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Coffee with a Journalist: Simon Cohen, Digital Trends

Coffee With A Journalist: Simon Cohen, Digital Trends

This week’s guest on Coffee with a Journalist is Simon Cohen from Digital Trends. Simon is a Contributing Editor for Digital Trends’ Entertainment and Home Theater sections covering consumer audio and video products. On the episode, Simon shares more about being a technology reviewer and the influx of products he receives, how he reads every email that lands in his inbox, how to craft a winning pitch for him, and more.

Click below to listen to the full conversation and read below for highlights from the interview:


His Work Inbox

BB: I got you. Okay. Wow, got you. Well, instead of what’s happening in the household with all the gear, what about your inbox? How is your inbox?

SC: Yeah. The inbox is non-stop I have to say. I know some people practice inbox zero. I’m at the opposite end of the spectrum. I’m like in box infinity. This just – It’s never ending.

I’m going to say on any given day between 10 and 15 pitches.

BB: Okay. Wait a second. Wait a second. As in you just let it ride with the unreads or you read them all or what would we say? 

SC: Yeah. Well, I mean, I would say that I read everything that comes into my inbox. If anyone is pitching me out there and you’re wondering why I haven’t responded, it’s not because I haven’t read it. That’s for sure. I read every single email that I get but I just don’t have time to file them or decide whether I’m deleting them or keeping them, so I just let it ride. I think I’ve probably got well over 5,000 emails in my inbox right now.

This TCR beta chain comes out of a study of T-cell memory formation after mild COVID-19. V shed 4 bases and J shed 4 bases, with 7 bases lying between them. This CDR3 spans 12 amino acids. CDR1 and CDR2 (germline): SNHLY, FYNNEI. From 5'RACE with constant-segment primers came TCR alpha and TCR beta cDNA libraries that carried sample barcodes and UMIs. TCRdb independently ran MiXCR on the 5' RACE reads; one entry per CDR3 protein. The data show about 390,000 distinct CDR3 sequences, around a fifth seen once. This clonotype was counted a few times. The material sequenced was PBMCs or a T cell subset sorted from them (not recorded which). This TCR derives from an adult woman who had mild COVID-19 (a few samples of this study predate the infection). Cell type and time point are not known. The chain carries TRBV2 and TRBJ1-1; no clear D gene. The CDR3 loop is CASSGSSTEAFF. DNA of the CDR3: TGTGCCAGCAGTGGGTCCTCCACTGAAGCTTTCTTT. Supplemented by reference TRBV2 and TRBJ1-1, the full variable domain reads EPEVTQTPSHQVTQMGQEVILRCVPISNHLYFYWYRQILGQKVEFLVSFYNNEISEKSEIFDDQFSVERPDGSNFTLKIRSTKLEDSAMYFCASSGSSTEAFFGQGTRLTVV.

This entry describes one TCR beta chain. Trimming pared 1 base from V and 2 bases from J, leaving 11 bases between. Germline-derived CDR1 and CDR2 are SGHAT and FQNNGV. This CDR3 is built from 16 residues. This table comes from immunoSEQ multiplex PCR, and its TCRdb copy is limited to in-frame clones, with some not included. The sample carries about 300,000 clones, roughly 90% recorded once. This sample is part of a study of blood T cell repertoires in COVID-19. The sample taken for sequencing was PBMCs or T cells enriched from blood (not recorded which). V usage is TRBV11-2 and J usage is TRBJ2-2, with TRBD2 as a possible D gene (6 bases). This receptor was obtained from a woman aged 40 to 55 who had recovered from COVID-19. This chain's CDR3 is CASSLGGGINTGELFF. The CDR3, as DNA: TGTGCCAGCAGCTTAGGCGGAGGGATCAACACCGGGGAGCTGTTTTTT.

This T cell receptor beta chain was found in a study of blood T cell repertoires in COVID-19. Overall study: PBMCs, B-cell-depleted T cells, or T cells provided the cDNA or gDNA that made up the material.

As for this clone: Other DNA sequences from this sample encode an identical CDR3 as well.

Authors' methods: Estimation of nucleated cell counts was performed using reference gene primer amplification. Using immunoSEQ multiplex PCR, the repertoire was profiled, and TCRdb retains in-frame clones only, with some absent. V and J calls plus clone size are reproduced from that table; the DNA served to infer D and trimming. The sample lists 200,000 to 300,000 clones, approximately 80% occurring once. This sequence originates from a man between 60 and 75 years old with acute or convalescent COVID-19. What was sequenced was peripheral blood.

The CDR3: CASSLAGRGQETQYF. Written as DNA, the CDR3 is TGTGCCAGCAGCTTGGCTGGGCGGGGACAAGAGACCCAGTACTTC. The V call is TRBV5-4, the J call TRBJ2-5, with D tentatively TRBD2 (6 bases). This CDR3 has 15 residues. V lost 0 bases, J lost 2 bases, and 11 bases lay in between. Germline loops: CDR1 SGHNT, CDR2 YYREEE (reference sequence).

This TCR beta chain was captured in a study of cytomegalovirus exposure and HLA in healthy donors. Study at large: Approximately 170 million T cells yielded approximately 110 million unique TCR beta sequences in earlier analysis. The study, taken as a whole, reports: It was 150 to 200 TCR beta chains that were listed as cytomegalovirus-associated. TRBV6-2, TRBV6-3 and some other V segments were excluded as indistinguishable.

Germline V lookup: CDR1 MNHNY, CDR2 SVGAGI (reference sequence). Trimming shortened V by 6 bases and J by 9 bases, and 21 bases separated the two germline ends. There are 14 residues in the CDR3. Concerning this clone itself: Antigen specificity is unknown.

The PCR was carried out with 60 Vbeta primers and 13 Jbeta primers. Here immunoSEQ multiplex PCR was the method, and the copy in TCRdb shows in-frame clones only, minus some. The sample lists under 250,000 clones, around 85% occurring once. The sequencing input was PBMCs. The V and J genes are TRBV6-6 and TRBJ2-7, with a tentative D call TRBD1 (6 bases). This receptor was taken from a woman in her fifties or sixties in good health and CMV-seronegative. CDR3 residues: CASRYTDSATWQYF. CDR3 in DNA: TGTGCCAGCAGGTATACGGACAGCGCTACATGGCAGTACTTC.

His Thoughts on Pitches

SC: Yeah, I know. People have been pretty good about not filling my inbox with pitches on a daily basis, but what’s not so great is most of those pitches are not actually targeted at me.

BB: Okay. Despite your low volume, the quality is also extremely low.

SC: Yeah. I mean, it really depends on – Some people, PR folks know me. We’ve got a personal relationship. They know when to pitch me, when not to pitch me, but I also seem to get a ton of sort of PR blasts through services and that stuff. It’s just not targeted.

My favorite publicist always reaches out to me first with an exclusive.

BB: Yeah, not at all. Now, you said when to pitch you and when not to pitch you. When do we pitch you and when do we not pitch you?